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Strip Bonds

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Stocks, Bonds etc. -> Investing Tax Issues -> Strip bonds

Tax Treatment of Income From Investments in Non-Interest Paying Bonds (Strip Bonds)

Income Tax Act s. 12(4), 12(9), s. 12(11), s. 52(1)
Income Tax Regulations s. 7000(1)(b), s. 7000(2)(b)

The tax treatment information presented here is regarding bonds which are held outside of RRSPs or other registered accounts.

When a bond is issued, a brokerage company will buy bonds and will sometimes split them into two parts to sell separately.  One part is the interest payment (coupon), and the other part is the maturity value of the bonds, sold as strip bonds.  A strip bond is a bond that pays no interest.  It is purchased at a discount from face value, and face value is paid at maturity.

For tax purposes, strip bonds are treated differently from bonds for which interest payments are received.  The discount from maturity value is amortized over the period to maturity, and a portion is included in income each year as interest income.  Part years are pro-rated.  The adjusted cost base (ACB) of the bond will increase each year by the amount of the discount amortized.  At maturity, the ACB will be equal to maturity value, so there is no capital gain or loss.  A capital gain or loss can still be realized if the strip bond is sold prior to maturity.  The capital gain or loss is determined by deducting the ACB from the sales proceeds.

To determine the amount of interest income to accrue and include in income each year, the interest rate must be determined.  For example, assume a Canadian taxpayer purchased a strip bond with a maturity, or face, value of $10,000, on June 30, 2009.  The purchase price of the bond is $8,379.08, and the maturity date is December 31, 2013, in 4.5 years.  The interest rate used to calculate the annual interest income must be determined.  Our Present Value / Future Value Calculator can be used to determine the interest rate when a strip bond is purchased.  In this example, the "Find Rate of Return" column in the calculator is used:

  1. The purchase price of $8,379.08 is the present value

  2. The maturity value of $10,000 is the future value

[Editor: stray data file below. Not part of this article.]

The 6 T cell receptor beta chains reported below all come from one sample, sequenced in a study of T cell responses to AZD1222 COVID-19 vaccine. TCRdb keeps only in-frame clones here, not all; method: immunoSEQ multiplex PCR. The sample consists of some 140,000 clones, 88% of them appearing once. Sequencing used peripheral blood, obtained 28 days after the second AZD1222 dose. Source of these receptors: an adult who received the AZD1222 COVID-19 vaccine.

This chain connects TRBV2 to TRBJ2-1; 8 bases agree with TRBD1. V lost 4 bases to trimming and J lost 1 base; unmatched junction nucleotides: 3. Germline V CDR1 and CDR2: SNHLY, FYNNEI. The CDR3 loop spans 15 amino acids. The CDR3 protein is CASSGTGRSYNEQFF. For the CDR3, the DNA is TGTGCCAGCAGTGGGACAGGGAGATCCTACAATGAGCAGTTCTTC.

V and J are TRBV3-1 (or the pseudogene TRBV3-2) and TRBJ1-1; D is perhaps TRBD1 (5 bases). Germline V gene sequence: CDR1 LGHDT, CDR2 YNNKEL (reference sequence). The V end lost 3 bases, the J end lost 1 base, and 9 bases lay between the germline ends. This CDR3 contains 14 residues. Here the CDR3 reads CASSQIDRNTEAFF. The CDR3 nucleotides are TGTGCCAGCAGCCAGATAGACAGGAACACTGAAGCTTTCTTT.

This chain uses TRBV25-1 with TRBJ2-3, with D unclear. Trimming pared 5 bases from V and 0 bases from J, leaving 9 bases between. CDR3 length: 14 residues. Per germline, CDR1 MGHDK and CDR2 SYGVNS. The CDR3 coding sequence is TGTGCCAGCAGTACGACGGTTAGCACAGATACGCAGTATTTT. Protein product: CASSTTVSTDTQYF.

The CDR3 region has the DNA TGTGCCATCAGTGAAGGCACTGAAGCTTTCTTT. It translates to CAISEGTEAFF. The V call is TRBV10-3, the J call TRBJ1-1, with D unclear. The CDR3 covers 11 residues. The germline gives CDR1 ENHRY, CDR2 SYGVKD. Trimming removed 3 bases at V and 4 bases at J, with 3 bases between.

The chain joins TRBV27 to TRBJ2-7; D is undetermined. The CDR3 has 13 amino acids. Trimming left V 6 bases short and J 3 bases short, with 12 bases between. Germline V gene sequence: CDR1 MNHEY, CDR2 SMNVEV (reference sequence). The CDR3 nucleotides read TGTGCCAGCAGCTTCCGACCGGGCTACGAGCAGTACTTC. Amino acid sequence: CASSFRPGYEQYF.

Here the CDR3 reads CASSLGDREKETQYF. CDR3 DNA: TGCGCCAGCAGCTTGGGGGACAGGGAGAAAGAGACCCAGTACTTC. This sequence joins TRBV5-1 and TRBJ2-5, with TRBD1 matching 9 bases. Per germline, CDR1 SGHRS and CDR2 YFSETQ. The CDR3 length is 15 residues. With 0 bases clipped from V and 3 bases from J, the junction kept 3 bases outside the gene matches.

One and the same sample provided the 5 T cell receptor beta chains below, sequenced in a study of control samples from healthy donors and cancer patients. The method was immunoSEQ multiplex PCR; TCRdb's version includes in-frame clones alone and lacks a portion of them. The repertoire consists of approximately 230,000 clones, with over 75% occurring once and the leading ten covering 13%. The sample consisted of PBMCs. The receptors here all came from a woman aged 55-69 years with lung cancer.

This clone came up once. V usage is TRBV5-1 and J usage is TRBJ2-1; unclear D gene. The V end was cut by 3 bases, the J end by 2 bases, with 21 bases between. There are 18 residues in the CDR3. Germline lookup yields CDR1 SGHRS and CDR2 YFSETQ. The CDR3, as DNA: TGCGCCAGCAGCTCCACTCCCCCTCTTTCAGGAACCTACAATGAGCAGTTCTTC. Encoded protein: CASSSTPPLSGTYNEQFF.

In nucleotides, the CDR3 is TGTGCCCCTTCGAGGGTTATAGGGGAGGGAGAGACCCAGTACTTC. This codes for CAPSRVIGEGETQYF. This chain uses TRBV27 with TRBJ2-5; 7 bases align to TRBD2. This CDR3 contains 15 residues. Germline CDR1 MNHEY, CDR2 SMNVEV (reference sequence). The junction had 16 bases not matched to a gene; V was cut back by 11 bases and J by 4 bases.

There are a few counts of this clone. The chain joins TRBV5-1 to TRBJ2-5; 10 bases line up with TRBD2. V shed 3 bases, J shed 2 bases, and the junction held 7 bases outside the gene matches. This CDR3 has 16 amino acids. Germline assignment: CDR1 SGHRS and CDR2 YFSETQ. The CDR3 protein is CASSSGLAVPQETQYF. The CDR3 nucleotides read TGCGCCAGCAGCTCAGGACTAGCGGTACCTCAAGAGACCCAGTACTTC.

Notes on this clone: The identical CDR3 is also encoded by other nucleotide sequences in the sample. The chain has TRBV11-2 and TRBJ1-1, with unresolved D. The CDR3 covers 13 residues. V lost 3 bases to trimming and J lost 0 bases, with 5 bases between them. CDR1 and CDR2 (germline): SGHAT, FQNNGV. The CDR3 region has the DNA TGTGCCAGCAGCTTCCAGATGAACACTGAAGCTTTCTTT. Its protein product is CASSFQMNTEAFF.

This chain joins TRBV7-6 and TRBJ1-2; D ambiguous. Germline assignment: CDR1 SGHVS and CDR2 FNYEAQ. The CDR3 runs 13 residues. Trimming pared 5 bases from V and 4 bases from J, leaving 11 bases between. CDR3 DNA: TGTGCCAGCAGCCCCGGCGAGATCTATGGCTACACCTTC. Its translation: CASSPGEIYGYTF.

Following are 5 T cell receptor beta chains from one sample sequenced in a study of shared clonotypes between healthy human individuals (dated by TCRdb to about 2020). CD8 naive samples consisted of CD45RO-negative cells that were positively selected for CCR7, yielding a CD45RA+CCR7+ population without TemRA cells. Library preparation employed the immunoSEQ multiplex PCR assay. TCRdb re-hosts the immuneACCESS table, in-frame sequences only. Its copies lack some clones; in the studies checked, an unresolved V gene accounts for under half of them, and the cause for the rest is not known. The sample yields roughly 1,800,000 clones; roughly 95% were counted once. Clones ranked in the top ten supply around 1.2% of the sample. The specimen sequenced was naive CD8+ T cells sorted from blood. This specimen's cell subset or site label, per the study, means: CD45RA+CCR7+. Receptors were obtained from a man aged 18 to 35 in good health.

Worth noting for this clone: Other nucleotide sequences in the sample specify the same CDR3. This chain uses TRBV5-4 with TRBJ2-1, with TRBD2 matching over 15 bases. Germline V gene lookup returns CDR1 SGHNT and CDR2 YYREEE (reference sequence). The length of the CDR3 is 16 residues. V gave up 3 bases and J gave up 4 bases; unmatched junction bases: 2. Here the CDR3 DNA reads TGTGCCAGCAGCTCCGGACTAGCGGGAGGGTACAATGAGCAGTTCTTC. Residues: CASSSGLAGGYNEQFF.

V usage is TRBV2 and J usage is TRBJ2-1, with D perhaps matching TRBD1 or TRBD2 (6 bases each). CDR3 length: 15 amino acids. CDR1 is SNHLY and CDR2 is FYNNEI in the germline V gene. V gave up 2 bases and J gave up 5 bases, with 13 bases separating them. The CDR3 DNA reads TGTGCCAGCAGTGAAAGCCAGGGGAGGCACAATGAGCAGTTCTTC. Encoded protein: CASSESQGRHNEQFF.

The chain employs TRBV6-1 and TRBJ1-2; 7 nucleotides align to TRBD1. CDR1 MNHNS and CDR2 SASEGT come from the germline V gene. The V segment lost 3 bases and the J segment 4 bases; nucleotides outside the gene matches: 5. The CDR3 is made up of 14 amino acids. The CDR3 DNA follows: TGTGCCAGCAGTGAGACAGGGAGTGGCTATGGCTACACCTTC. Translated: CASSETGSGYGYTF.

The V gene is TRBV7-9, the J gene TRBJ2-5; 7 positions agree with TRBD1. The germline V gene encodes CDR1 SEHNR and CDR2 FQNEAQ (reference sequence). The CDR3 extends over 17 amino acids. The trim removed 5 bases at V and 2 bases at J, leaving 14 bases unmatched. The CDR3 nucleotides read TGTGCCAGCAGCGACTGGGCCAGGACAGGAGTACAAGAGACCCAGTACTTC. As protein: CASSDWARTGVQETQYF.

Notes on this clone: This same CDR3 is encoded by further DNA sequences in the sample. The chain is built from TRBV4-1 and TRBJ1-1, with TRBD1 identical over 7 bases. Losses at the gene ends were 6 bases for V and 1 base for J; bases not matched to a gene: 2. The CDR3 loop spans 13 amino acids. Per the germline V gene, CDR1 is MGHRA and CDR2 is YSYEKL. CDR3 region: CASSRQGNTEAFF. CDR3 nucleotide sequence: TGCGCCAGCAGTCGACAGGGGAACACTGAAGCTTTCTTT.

3. Compounding is annual, and

  4. Time period is 54 months (4.5 years)

This results in an interest rate of 4.01% in the calculator, which is actually slightly higher than the actual rate of 4%, due to the time period not being exactly 54 months..  The table below uses a rate of 4%.  If 4.01% were used, the ACB at the end of 2013 would be $10,004.34.  This would be resolved by reducing the 2013 income by $4.34.

 

Year ACB of strip
bond at start
of year
Annual
income
ACB at
end of year
2009 $8,379.08 $168.96 $8,548.04
2010 8,548.04 341.92 8,889.96
2011 8,889.96 355.60 9,245.56
2012 9,245.56 369.82 9,615.38
2013 9,615.38 384.62 10,000.00

In 2009, the starting ACB is the purchase price on June 30.  The annual income amount is $8,379.08 x 4% x 184/365 = $168.96, because the interest is accrued for the period July 1 to December 31 inclusive.

As you see, the ACB is increased each year by the amount of notional interest accrued to be included in taxable income.  The interest each year is calculated based on the ACB at the beginning of the year.

Interest is reported up to the anniversary day each year.  For instance, if the bond is purchased on March 31, and the anniversary day is June 30, only 3 months of interest would be reported for the year of purchase.  If the same bond was purchased on July 1, no interest would be reported for the year of purchase.  In the following year 12 months of interest income would be reported.  If the bond is not held to maturity, the date that the bond is sold is an anniversary day, and interest income for the year of sale would be reported up to that date.

See the Canada Revenue Agency (CRA) Technical Interpretation 2002-01231650 (pdf file) regarding annual taxation of interest on stripped bonds.

See also:

    Tax treatment of investments in interest-paying bonds

    Historical Investment Returns on Stocks, Bonds, T-Bills

Tax Tip:  Keep bonds (especially strip bonds) inside a registered account (RRSP, RRIF, TFSA, etc.).  They are not tax efficient, and the bookkeeping is complicated!  No bookkeeping is required when they are inside a registered account.

Revised: March 18, 2017

 

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